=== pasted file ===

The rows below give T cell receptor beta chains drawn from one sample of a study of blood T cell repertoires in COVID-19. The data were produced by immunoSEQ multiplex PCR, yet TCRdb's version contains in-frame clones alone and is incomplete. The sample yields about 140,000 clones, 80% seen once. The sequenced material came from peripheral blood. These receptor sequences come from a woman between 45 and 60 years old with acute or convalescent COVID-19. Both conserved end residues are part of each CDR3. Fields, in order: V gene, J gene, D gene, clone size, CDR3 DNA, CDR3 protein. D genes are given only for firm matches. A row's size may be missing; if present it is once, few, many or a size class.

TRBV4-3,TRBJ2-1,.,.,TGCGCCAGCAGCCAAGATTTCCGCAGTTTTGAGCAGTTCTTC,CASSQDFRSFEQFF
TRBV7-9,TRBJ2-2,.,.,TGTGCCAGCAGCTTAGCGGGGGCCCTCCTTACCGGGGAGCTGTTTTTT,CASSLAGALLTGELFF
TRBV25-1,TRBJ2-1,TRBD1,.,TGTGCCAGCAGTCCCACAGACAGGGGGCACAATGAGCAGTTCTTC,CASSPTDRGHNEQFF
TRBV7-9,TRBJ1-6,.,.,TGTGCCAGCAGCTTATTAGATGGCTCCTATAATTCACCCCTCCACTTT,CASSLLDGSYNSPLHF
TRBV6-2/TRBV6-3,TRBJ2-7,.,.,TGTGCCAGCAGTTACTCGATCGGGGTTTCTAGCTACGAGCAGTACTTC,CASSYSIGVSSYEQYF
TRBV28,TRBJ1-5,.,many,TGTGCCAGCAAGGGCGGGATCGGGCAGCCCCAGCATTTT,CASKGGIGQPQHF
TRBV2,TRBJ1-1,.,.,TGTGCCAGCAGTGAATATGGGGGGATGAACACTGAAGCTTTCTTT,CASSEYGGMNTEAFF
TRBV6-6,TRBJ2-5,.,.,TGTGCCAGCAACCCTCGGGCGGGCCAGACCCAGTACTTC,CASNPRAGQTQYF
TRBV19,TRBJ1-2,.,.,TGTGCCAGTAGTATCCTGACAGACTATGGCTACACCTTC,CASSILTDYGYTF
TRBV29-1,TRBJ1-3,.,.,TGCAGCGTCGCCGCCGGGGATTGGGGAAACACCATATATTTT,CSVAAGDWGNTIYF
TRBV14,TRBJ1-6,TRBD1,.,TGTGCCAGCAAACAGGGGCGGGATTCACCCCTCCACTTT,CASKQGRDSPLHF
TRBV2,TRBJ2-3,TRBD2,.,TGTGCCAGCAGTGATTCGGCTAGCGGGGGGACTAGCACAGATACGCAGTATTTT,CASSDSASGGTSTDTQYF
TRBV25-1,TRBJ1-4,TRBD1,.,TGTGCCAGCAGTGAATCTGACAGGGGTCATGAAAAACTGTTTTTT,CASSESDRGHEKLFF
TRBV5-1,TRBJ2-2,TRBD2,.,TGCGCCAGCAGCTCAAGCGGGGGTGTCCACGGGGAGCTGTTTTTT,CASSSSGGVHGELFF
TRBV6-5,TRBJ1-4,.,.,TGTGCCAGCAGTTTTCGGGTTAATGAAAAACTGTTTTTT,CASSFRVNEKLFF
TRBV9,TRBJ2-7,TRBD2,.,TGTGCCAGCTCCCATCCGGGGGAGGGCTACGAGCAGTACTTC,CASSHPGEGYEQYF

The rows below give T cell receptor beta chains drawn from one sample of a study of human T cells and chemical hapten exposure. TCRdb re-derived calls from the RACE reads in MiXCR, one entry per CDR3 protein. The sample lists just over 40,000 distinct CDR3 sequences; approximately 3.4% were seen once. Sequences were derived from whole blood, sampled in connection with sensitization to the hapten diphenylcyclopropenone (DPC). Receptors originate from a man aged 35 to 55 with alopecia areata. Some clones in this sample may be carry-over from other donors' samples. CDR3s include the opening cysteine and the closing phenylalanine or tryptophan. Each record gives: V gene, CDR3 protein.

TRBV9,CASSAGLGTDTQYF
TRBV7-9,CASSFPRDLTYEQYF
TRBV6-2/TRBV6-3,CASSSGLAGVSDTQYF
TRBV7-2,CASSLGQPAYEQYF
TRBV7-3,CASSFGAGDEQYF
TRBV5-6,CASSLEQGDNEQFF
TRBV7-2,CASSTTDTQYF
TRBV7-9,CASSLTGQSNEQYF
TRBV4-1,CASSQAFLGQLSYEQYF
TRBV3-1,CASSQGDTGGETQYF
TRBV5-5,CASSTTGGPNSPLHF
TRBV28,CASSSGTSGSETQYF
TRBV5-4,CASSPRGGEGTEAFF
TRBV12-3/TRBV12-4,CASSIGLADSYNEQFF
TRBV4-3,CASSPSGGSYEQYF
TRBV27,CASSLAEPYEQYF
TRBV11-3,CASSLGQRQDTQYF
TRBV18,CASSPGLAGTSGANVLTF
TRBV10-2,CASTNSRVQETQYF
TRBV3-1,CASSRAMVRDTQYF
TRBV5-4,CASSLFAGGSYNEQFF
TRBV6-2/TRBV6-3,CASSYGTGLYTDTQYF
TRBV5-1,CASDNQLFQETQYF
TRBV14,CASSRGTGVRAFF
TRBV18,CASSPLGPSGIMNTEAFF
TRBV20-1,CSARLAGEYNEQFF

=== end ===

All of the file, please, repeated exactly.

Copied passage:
The rows below give T cell receptor beta chains drawn from one sample of a study of blood T cell repertoires in COVID-19. The data were produced by immunoSEQ multiplex PCR, yet TCRdb's version contains in-frame clones alone and is incomplete. The sample yields about 140,000 clones, 80% seen once. The sequenced material came from peripheral blood. These receptor sequences come from a woman between 45 and 60 years old with acute or convalescent COVID-19. Both conserved end residues are part of each CDR3. Fields, in order: V gene, J gene, D gene, clone size, CDR3 DNA, CDR3 protein. D genes are given only for firm matches. A row's size may be missing; if present it is once, few, many or a size class.

TRBV4-3,TRBJ2-1,.,.,TGCGCCAGCAGCCAAGATTTCCGCAGTTTTGAGCAGTTCTTC,CASSQDFRSFEQFF
TRBV7-9,TRBJ2-2,.,.,TGTGCCAGCAGCTTAGCGGGGGCCCTCCTTACCGGGGAGCTGTTTTTT,CASSLAGALLTGELFF
TRBV25-1,TRBJ2-1,TRBD1,.,TGTGCCAGCAGTCCCACAGACAGGGGGCACAATGAGCAGTTCTTC,CASSPTDRGHNEQFF
TRBV7-9,TRBJ1-6,.,.,TGTGCCAGCAGCTTATTAGATGGCTCCTATAATTCACCCCTCCACTTT,CASSLLDGSYNSPLHF
TRBV6-2/TRBV6-3,TRBJ2-7,.,.,TGTGCCAGCAGTTACTCGATCGGGGTTTCTAGCTACGAGCAGTACTTC,CASSYSIGVSSYEQYF
TRBV28,TRBJ1-5,.,many,TGTGCCAGCAAGGGCGGGATCGGGCAGCCCCAGCATTTT,CASKGGIGQPQHF
TRBV2,TRBJ1-1,.,.,TGTGCCAGCAGTGAATATGGGGGGATGAACACTGAAGCTTTCTTT,CASSEYGGMNTEAFF
TRBV6-6,TRBJ2-5,.,.,TGTGCCAGCAACCCTCGGGCGGGCCAGACCCAGTACTTC,CASNPRAGQTQYF
TRBV19,TRBJ1-2,.,.,TGTGCCAGTAGTATCCTGACAGACTATGGCTACACCTTC,CASSILTDYGYTF
TRBV29-1,TRBJ1-3,.,.,TGCAGCGTCGCCGCCGGGGATTGGGGAAACACCATATATTTT,CSVAAGDWGNTIYF
TRBV14,TRBJ1-6,TRBD1,.,TGTGCCAGCAAACAGGGGCGGGATTCACCCCTCCACTTT,CASKQGRDSPLHF
TRBV2,TRBJ2-3,TRBD2,.,TGTGCCAGCAGTGATTCGGCTAGCGGGGGGACTAGCACAGATACGCAGTATTTT,CASSDSASGGTSTDTQYF
TRBV25-1,TRBJ1-4,TRBD1,.,TGTGCCAGCAGTGAATCTGACAGGGGTCATGAAAAACTGTTTTTT,CASSESDRGHEKLFF
TRBV5-1,TRBJ2-2,TRBD2,.,TGCGCCAGCAGCTCAAGCGGGGGTGTCCACGGGGAGCTGTTTTTT,CASSSSGGVHGELFF
TRBV6-5,TRBJ1-4,.,.,TGTGCCAGCAGTTTTCGGGTTAATGAAAAACTGTTTTTT,CASSFRVNEKLFF
TRBV9,TRBJ2-7,TRBD2,.,TGTGCCAGCTCCCATCCGGGGGAGGGCTACGAGCAGTACTTC,CASSHPGEGYEQYF

The rows below give T cell receptor beta chains drawn from one sample of a study of human T cells and chemical hapten exposure. TCRdb re-derived calls from the RACE reads in MiXCR, one entry per CDR3 protein. The sample lists just over 40,000 distinct CDR3 sequences; approximately 3.4% were seen once. Sequences were derived from whole blood, sampled in connection with sensitization to the hapten diphenylcyclopropenone (DPC). Receptors originate from a man aged 35 to 55 with alopecia areata. Some clones in this sample may be carry-over from other donors' samples. CDR3s include the opening cysteine and the closing phenylalanine or tryptophan. Each record gives: V gene, CDR3 protein.

TRBV9,CASSAGLGTDTQYF
TRBV7-9,CASSFPRDLTYEQYF
TRBV6-2/TRBV6-3,CASSSGLAGVSDTQYF
TRBV7-2,CASSLGQPAYEQYF
TRBV7-3,CASSFGAGDEQYF
TRBV5-6,CASSLEQGDNEQFF
TRBV7-2,CASSTTDTQYF
TRBV7-9,CASSLTGQSNEQYF
TRBV4-1,CASSQAFLGQLSYEQYF
TRBV3-1,CASSQGDTGGETQYF
TRBV5-5,CASSTTGGPNSPLHF
TRBV28,CASSSGTSGSETQYF
TRBV5-4,CASSPRGGEGTEAFF
TRBV12-3/TRBV12-4,CASSIGLADSYNEQFF
TRBV4-3,CASSPSGGSYEQYF
TRBV27,CASSLAEPYEQYF
TRBV11-3,CASSLGQRQDTQYF
TRBV18,CASSPGLAGTSGANVLTF
TRBV10-2,CASTNSRVQETQYF
TRBV3-1,CASSRAMVRDTQYF
TRBV5-4,CASSLFAGGSYNEQFF
TRBV6-2/TRBV6-3,CASSYGTGLYTDTQYF
TRBV5-1,CASDNQLFQETQYF
TRBV14,CASSRGTGVRAFF
TRBV18,CASSPLGPSGIMNTEAFF
TRBV20-1,CSARLAGEYNEQFF